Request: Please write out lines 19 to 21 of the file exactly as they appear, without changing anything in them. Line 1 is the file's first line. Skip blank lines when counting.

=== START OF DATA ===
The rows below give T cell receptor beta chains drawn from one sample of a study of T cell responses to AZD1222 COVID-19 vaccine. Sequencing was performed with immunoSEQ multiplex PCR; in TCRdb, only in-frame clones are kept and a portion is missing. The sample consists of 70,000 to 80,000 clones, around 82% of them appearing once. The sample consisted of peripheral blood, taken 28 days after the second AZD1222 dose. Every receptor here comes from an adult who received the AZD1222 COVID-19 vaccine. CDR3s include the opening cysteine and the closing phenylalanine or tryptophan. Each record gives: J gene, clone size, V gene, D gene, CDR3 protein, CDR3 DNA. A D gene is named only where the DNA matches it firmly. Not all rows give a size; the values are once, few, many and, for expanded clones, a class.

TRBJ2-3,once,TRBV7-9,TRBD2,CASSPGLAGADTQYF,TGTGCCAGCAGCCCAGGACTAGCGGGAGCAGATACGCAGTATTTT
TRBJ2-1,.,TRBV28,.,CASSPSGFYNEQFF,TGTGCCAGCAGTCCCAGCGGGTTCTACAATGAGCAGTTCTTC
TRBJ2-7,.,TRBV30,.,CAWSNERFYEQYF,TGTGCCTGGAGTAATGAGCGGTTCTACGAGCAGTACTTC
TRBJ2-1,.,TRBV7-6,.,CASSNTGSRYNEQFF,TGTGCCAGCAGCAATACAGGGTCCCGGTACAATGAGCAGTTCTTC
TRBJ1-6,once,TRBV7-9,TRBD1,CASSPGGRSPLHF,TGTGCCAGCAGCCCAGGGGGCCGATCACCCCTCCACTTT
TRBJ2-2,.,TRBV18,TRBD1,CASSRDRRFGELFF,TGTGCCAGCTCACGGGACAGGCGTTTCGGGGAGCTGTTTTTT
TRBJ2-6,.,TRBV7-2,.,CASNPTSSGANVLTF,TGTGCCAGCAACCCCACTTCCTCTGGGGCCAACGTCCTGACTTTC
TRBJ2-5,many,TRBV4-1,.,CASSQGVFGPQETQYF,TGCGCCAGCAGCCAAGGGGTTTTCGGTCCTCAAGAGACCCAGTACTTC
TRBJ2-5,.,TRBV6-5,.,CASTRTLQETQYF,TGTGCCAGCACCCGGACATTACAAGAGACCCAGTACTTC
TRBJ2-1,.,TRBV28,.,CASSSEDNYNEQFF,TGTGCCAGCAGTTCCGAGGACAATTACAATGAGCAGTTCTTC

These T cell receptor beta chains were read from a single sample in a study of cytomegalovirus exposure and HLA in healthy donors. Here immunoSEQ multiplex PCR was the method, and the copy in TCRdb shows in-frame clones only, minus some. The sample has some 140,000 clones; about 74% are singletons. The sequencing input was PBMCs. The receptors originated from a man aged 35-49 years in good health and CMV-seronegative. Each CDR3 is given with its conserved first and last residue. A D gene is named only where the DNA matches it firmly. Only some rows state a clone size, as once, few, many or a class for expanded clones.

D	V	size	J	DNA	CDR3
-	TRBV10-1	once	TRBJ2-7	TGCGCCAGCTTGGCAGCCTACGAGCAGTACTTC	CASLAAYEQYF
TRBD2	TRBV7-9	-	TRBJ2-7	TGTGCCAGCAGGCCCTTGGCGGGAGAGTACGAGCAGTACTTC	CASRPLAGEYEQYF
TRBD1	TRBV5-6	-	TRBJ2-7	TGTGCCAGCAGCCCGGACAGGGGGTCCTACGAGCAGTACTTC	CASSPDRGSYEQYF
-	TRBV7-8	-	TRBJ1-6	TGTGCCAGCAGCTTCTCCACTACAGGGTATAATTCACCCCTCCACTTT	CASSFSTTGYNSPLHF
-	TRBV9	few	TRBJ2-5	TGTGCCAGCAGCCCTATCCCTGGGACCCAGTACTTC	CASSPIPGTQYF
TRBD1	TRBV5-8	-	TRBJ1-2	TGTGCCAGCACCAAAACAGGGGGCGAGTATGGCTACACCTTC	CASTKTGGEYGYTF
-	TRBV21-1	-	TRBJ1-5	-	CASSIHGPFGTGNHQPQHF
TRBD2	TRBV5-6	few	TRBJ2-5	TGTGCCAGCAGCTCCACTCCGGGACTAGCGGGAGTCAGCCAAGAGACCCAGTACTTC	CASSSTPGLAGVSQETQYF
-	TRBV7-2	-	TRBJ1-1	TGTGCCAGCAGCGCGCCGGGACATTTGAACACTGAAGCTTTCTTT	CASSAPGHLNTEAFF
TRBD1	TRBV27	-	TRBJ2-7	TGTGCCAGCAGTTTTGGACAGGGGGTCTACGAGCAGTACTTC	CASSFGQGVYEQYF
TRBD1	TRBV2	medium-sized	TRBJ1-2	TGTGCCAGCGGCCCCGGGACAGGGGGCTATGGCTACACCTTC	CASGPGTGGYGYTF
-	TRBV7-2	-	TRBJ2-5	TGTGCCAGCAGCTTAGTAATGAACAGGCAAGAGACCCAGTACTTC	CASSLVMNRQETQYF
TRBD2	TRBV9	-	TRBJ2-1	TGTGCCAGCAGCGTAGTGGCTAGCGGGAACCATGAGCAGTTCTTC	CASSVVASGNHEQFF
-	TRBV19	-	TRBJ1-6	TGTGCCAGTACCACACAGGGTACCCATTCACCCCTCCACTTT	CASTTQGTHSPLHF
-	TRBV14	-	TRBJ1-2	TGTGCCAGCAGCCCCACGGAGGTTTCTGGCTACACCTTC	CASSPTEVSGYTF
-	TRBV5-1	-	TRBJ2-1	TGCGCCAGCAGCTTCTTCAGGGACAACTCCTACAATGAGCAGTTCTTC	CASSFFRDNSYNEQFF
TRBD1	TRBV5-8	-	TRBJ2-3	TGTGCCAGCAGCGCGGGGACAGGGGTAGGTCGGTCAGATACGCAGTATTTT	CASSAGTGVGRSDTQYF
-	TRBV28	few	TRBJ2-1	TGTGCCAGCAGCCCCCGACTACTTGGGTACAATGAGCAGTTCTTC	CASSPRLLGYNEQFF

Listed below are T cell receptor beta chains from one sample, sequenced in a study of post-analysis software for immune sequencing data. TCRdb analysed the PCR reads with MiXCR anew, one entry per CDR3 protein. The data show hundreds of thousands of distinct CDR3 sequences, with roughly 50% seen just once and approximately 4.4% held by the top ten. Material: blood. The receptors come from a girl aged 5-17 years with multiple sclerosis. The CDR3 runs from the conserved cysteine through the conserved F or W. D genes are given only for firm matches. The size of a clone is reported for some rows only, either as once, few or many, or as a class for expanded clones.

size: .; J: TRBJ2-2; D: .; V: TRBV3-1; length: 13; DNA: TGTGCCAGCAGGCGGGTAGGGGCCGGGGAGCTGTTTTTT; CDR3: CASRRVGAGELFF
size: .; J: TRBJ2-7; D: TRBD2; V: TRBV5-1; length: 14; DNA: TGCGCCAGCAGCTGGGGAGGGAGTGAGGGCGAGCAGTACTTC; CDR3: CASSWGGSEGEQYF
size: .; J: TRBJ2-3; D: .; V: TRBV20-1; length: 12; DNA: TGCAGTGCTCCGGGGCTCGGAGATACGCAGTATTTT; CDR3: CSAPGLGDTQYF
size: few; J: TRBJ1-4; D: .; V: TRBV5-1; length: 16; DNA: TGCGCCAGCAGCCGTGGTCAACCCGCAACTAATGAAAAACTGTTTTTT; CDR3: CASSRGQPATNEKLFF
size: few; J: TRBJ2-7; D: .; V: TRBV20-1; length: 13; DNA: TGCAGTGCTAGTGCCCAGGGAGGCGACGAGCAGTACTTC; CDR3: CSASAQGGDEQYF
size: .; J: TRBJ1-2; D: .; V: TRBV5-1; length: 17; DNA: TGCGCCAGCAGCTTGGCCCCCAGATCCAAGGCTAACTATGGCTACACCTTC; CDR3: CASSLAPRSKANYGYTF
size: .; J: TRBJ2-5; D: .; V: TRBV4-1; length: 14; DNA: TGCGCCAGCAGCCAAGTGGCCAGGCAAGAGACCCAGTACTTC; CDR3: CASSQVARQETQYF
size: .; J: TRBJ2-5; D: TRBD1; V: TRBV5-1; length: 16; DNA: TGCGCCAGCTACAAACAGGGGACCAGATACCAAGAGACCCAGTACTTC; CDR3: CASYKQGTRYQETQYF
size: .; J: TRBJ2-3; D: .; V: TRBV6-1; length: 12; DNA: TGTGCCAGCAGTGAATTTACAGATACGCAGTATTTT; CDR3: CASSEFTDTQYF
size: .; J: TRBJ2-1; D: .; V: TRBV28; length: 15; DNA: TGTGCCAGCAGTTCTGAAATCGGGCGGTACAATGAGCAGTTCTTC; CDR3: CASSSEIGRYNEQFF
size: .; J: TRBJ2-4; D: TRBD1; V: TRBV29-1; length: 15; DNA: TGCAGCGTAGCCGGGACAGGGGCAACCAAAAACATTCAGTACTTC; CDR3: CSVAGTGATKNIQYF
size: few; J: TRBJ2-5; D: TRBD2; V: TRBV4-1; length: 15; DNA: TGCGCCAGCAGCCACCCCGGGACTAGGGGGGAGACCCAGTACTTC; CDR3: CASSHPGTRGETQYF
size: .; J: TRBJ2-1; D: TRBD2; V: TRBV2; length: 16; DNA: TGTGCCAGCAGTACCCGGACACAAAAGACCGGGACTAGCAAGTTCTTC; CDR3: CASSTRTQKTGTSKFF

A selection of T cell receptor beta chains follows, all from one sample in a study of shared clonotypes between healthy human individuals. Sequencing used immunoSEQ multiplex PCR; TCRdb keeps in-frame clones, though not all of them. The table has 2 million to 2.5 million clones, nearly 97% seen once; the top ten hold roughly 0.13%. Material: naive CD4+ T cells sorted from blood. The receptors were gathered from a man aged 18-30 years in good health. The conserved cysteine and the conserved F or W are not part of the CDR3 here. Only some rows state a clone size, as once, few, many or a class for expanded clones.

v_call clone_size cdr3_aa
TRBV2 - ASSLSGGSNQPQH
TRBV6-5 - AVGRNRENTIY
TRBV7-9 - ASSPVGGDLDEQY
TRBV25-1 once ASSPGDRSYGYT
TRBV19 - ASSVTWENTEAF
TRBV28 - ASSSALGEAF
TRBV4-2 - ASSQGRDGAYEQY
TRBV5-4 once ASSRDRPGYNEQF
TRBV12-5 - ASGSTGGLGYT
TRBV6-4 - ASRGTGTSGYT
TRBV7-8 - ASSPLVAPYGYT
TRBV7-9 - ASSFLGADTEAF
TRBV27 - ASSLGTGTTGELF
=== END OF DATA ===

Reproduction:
TRBD1	TRBV5-8	-	TRBJ1-2	TGTGCCAGCACCAAAACAGGGGGCGAGTATGGCTACACCTTC	CASTKTGGEYGYTF
-	TRBV21-1	-	TRBJ1-5	-	CASSIHGPFGTGNHQPQHF
TRBD2	TRBV5-6	few	TRBJ2-5	TGTGCCAGCAGCTCCACTCCGGGACTAGCGGGAGTCAGCCAAGAGACCCAGTACTTC	CASSSTPGLAGVSQETQYF